Ratcliffe, Krista. Anglo-American Feminist Challenges to the Rhetorical Traditions: Virginia Woolf, Mary Daly, and Adrienne Rich. Carbondale: Southern Illinois University Press, 1994.

Roen, Duane H., Stuart C. Brown, and Theresa Enos, eds. Living Rhetoric and Composition: Stories of the Discipline. Mahwah, NJ: Lawrence Erlbaum Publishers, 1999.

Royster, Jacqueline Jones. Traces of a Stream: Literacy and Social Change among African American Women. Pittsburgh: Univ. of Pittsburgh Press, 2000.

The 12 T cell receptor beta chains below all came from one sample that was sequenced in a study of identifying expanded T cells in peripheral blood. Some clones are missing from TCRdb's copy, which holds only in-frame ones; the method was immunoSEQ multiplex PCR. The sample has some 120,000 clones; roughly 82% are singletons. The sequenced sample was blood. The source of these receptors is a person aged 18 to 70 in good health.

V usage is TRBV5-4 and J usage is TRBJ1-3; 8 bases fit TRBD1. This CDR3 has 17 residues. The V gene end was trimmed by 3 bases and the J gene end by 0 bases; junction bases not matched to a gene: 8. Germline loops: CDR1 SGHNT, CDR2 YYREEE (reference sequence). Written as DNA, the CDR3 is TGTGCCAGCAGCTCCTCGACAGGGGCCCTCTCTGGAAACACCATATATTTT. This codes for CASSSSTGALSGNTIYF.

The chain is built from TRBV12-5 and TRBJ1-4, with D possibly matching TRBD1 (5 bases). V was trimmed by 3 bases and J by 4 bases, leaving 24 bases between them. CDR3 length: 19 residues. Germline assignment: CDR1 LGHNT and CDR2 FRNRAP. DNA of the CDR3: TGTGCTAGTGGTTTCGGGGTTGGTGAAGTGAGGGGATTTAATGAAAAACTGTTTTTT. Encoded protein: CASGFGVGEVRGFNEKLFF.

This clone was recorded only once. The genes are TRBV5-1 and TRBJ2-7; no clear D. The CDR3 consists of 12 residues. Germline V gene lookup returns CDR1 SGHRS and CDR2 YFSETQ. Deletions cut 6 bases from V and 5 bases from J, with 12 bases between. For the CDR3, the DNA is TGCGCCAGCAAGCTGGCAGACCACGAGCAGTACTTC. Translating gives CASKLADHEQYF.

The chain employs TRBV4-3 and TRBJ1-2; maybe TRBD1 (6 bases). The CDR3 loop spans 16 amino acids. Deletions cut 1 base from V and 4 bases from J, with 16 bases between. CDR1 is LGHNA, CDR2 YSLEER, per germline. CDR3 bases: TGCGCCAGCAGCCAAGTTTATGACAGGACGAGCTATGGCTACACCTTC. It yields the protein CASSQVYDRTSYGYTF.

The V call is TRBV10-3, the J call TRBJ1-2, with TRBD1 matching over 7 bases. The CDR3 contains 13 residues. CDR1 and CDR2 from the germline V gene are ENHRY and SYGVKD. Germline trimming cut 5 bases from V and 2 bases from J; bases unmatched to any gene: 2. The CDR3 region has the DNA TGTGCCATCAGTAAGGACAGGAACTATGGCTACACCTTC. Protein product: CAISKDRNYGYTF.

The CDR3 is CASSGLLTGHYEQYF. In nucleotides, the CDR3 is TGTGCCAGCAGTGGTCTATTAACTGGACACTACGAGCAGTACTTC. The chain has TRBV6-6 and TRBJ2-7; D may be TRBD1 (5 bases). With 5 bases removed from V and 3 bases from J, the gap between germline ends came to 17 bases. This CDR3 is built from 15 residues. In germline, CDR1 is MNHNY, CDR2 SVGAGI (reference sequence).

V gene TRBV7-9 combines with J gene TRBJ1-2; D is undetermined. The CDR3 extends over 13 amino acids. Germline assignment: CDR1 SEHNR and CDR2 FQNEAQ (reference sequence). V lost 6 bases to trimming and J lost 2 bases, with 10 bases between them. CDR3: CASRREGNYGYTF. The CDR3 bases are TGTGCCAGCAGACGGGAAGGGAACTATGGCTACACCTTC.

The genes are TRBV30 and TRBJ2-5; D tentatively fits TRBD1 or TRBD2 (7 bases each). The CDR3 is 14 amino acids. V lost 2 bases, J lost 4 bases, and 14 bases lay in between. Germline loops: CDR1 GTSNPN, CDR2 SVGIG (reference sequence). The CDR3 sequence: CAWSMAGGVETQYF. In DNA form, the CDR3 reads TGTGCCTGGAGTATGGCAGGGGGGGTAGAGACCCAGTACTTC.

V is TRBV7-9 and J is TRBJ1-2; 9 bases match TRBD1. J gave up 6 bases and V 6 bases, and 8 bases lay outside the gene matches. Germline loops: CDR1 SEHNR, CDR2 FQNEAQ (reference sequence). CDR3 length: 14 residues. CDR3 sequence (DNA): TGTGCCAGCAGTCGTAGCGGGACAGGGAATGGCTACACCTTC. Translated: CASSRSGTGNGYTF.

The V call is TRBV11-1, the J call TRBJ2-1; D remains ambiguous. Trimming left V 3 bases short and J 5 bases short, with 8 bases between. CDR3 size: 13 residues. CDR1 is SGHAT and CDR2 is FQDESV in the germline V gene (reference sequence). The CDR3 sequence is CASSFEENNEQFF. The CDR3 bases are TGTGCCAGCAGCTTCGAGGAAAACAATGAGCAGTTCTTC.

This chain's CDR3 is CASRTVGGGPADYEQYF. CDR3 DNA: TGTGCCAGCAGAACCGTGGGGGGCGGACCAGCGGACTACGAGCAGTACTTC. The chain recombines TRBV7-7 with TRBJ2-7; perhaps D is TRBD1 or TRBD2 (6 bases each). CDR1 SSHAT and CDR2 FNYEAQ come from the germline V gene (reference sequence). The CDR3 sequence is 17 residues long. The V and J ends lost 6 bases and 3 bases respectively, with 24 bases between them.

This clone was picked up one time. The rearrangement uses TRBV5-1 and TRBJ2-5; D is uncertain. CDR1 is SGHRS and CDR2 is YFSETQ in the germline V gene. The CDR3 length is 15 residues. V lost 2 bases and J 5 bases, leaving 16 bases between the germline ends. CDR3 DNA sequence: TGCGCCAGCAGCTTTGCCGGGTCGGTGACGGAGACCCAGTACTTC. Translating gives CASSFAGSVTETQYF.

Citation Format:

Welch, Kathleen. "Compositionality, Rhetoricity, and Electricity: A Partial History of Some Composition and Rhetoric Studies." Enculturation 5.1 (Fall 2003): http://enculturation.net/5_1/welch.html

Contact Information:

Kathleen Ethel Welch, University of Oklahoma
Email: kwelch@ou.edu
Home Page: http://www.ou.edu/cas/english/people/faculty/welch.htm